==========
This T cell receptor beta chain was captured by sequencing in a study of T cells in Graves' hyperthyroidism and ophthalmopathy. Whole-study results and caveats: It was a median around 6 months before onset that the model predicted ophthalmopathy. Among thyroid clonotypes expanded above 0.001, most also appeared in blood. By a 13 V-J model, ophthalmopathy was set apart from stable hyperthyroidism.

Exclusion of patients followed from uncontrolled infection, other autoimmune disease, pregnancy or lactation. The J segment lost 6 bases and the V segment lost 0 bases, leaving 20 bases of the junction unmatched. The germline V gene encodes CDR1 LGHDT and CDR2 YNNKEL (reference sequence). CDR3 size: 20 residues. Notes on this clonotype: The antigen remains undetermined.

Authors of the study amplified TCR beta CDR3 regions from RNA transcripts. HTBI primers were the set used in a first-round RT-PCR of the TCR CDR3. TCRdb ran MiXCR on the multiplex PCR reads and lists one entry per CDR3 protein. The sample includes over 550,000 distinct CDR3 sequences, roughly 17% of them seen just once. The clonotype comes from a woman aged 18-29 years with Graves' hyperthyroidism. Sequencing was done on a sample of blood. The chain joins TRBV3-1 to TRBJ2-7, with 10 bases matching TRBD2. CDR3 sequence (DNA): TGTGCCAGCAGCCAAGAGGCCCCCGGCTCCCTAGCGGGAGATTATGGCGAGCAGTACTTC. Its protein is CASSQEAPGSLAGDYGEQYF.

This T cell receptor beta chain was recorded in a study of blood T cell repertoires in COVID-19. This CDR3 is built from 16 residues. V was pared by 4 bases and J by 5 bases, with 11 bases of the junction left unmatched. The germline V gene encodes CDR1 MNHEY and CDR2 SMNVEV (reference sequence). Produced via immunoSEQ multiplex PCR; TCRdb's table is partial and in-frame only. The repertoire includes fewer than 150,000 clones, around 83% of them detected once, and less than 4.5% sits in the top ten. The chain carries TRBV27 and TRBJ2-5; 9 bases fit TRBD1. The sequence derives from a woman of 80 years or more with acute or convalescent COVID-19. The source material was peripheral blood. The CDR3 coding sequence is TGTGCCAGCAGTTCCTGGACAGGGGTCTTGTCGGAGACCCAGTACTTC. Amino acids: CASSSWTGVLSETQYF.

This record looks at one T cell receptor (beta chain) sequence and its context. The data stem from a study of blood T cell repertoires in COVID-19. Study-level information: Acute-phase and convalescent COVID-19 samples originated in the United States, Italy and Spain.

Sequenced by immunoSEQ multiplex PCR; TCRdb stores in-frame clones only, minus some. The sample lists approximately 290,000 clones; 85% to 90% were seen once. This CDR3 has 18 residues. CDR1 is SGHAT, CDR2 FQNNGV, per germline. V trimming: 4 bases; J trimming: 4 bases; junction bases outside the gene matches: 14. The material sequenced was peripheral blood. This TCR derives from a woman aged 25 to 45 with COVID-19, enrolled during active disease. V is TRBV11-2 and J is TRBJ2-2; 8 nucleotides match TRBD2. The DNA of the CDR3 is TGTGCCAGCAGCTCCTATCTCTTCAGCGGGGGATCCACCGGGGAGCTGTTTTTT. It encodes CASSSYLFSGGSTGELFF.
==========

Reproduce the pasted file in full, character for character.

This T cell receptor beta chain was captured by sequencing in a study of T cells in Graves' hyperthyroidism and ophthalmopathy. Whole-study results and caveats: It was a median around 6 months before onset that the model predicted ophthalmopathy. Among thyroid clonotypes expanded above 0.001, most also appeared in blood. By a 13 V-J model, ophthalmopathy was set apart from stable hyperthyroidism.

Exclusion of patients followed from uncontrolled infection, other autoimmune disease, pregnancy or lactation. The J segment lost 6 bases and the V segment lost 0 bases, leaving 20 bases of the junction unmatched. The germline V gene encodes CDR1 LGHDT and CDR2 YNNKEL (reference sequence). CDR3 size: 20 residues. Notes on this clonotype: The antigen remains undetermined.

Authors of the study amplified TCR beta CDR3 regions from RNA transcripts. HTBI primers were the set used in a first-round RT-PCR of the TCR CDR3. TCRdb ran MiXCR on the multiplex PCR reads and lists one entry per CDR3 protein. The sample includes over 550,000 distinct CDR3 sequences, roughly 17% of them seen just once. The clonotype comes from a woman aged 18-29 years with Graves' hyperthyroidism. Sequencing was done on a sample of blood. The chain joins TRBV3-1 to TRBJ2-7, with 10 bases matching TRBD2. CDR3 sequence (DNA): TGTGCCAGCAGCCAAGAGGCCCCCGGCTCCCTAGCGGGAGATTATGGCGAGCAGTACTTC. Its protein is CASSQEAPGSLAGDYGEQYF.

This T cell receptor beta chain was recorded in a study of blood T cell repertoires in COVID-19. This CDR3 is built from 16 residues. V was pared by 4 bases and J by 5 bases, with 11 bases of the junction left unmatched. The germline V gene encodes CDR1 MNHEY and CDR2 SMNVEV (reference sequence). Produced via immunoSEQ multiplex PCR; TCRdb's table is partial and in-frame only. The repertoire includes fewer than 150,000 clones, around 83% of them detected once, and less than 4.5% sits in the top ten. The chain carries TRBV27 and TRBJ2-5; 9 bases fit TRBD1. The sequence derives from a woman of 80 years or more with acute or convalescent COVID-19. The source material was peripheral blood. The CDR3 coding sequence is TGTGCCAGCAGTTCCTGGACAGGGGTCTTGTCGGAGACCCAGTACTTC. Amino acids: CASSSWTGVLSETQYF.

This record looks at one T cell receptor (beta chain) sequence and its context. The data stem from a study of blood T cell repertoires in COVID-19. Study-level information: Acute-phase and convalescent COVID-19 samples originated in the United States, Italy and Spain.

Sequenced by immunoSEQ multiplex PCR; TCRdb stores in-frame clones only, minus some. The sample lists approximately 290,000 clones; 85% to 90% were seen once. This CDR3 has 18 residues. CDR1 is SGHAT, CDR2 FQNNGV, per germline. V trimming: 4 bases; J trimming: 4 bases; junction bases outside the gene matches: 14. The material sequenced was peripheral blood. This TCR derives from a woman aged 25 to 45 with COVID-19, enrolled during active disease. V is TRBV11-2 and J is TRBJ2-2; 8 nucleotides match TRBD2. The DNA of the CDR3 is TGTGCCAGCAGCTCCTATCTCTTCAGCGGGGGATCCACCGGGGAGCTGTTTTTT. It encodes CASSSYLFSGGSTGELFF.